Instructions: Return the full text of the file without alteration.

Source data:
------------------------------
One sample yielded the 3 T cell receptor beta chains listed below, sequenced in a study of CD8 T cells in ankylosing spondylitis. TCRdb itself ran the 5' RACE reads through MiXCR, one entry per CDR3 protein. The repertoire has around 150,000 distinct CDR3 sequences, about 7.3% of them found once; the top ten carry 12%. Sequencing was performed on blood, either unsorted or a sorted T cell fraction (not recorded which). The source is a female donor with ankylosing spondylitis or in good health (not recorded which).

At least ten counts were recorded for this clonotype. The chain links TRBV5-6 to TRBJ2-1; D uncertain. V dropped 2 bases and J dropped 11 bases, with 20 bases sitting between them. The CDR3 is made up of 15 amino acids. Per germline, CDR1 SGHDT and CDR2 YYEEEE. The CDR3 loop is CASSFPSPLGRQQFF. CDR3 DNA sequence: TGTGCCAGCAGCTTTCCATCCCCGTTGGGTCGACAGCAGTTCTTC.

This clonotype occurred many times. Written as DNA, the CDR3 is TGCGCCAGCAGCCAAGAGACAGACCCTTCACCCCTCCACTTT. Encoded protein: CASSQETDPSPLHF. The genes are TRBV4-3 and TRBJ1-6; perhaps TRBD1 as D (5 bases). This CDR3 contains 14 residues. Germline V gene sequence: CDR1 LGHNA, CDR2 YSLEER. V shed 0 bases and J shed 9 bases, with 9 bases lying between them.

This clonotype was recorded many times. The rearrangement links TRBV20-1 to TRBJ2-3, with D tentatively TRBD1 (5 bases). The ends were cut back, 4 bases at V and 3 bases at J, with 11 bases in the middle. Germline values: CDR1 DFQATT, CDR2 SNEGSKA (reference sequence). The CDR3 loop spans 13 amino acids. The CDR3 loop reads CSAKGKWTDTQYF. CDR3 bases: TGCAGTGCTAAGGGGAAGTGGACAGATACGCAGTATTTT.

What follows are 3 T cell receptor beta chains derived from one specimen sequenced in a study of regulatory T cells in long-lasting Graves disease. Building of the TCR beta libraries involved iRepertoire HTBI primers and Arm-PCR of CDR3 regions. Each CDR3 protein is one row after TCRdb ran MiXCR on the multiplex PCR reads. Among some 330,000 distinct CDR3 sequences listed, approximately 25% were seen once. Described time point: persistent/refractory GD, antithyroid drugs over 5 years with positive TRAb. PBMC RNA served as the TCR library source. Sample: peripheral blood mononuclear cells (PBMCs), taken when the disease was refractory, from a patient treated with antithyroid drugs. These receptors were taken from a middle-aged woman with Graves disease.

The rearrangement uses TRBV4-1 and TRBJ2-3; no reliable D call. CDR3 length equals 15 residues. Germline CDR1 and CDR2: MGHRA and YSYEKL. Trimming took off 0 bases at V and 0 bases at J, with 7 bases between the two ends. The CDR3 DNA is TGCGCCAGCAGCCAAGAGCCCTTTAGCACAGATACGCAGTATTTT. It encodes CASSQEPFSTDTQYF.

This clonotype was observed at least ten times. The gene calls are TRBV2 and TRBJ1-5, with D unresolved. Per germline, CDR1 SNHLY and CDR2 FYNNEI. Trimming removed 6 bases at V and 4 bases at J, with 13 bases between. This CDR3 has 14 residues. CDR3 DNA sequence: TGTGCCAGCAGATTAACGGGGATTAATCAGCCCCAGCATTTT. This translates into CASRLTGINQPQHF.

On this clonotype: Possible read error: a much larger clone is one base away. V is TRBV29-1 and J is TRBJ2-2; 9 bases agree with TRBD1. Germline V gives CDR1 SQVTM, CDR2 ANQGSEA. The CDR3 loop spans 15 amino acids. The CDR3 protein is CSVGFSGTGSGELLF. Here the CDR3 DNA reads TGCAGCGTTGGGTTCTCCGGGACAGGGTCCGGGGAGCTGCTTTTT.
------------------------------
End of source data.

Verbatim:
One sample yielded the 3 T cell receptor beta chains listed below, sequenced in a study of CD8 T cells in ankylosing spondylitis. TCRdb itself ran the 5' RACE reads through MiXCR, one entry per CDR3 protein. The repertoire has around 150,000 distinct CDR3 sequences, about 7.3% of them found once; the top ten carry 12%. Sequencing was performed on blood, either unsorted or a sorted T cell fraction (not recorded which). The source is a female donor with ankylosing spondylitis or in good health (not recorded which).

At least ten counts were recorded for this clonotype. The chain links TRBV5-6 to TRBJ2-1; D uncertain. V dropped 2 bases and J dropped 11 bases, with 20 bases sitting between them. The CDR3 is made up of 15 amino acids. Per germline, CDR1 SGHDT and CDR2 YYEEEE. The CDR3 loop is CASSFPSPLGRQQFF. CDR3 DNA sequence: TGTGCCAGCAGCTTTCCATCCCCGTTGGGTCGACAGCAGTTCTTC.

This clonotype occurred many times. Written as DNA, the CDR3 is TGCGCCAGCAGCCAAGAGACAGACCCTTCACCCCTCCACTTT. Encoded protein: CASSQETDPSPLHF. The genes are TRBV4-3 and TRBJ1-6; perhaps TRBD1 as D (5 bases). This CDR3 contains 14 residues. Germline V gene sequence: CDR1 LGHNA, CDR2 YSLEER. V shed 0 bases and J shed 9 bases, with 9 bases lying between them.

This clonotype was recorded many times. The rearrangement links TRBV20-1 to TRBJ2-3, with D tentatively TRBD1 (5 bases). The ends were cut back, 4 bases at V and 3 bases at J, with 11 bases in the middle. Germline values: CDR1 DFQATT, CDR2 SNEGSKA (reference sequence). The CDR3 loop spans 13 amino acids. The CDR3 loop reads CSAKGKWTDTQYF. CDR3 bases: TGCAGTGCTAAGGGGAAGTGGACAGATACGCAGTATTTT.

What follows are 3 T cell receptor beta chains derived from one specimen sequenced in a study of regulatory T cells in long-lasting Graves disease. Building of the TCR beta libraries involved iRepertoire HTBI primers and Arm-PCR of CDR3 regions. Each CDR3 protein is one row after TCRdb ran MiXCR on the multiplex PCR reads. Among some 330,000 distinct CDR3 sequences listed, approximately 25% were seen once. Described time point: persistent/refractory GD, antithyroid drugs over 5 years with positive TRAb. PBMC RNA served as the TCR library source. Sample: peripheral blood mononuclear cells (PBMCs), taken when the disease was refractory, from a patient treated with antithyroid drugs. These receptors were taken from a middle-aged woman with Graves disease.

The rearrangement uses TRBV4-1 and TRBJ2-3; no reliable D call. CDR3 length equals 15 residues. Germline CDR1 and CDR2: MGHRA and YSYEKL. Trimming took off 0 bases at V and 0 bases at J, with 7 bases between the two ends. The CDR3 DNA is TGCGCCAGCAGCCAAGAGCCCTTTAGCACAGATACGCAGTATTTT. It encodes CASSQEPFSTDTQYF.

This clonotype was observed at least ten times. The gene calls are TRBV2 and TRBJ1-5, with D unresolved. Per germline, CDR1 SNHLY and CDR2 FYNNEI. Trimming removed 6 bases at V and 4 bases at J, with 13 bases between. This CDR3 has 14 residues. CDR3 DNA sequence: TGTGCCAGCAGATTAACGGGGATTAATCAGCCCCAGCATTTT. This translates into CASRLTGINQPQHF.

On this clonotype: Possible read error: a much larger clone is one base away. V is TRBV29-1 and J is TRBJ2-2; 9 bases agree with TRBD1. Germline V gives CDR1 SQVTM, CDR2 ANQGSEA. The CDR3 loop spans 15 amino acids. The CDR3 protein is CSVGFSGTGSGELLF. Here the CDR3 DNA reads TGCAGCGTTGGGTTCTCCGGGACAGGGTCCGGGGAGCTGCTTTTT.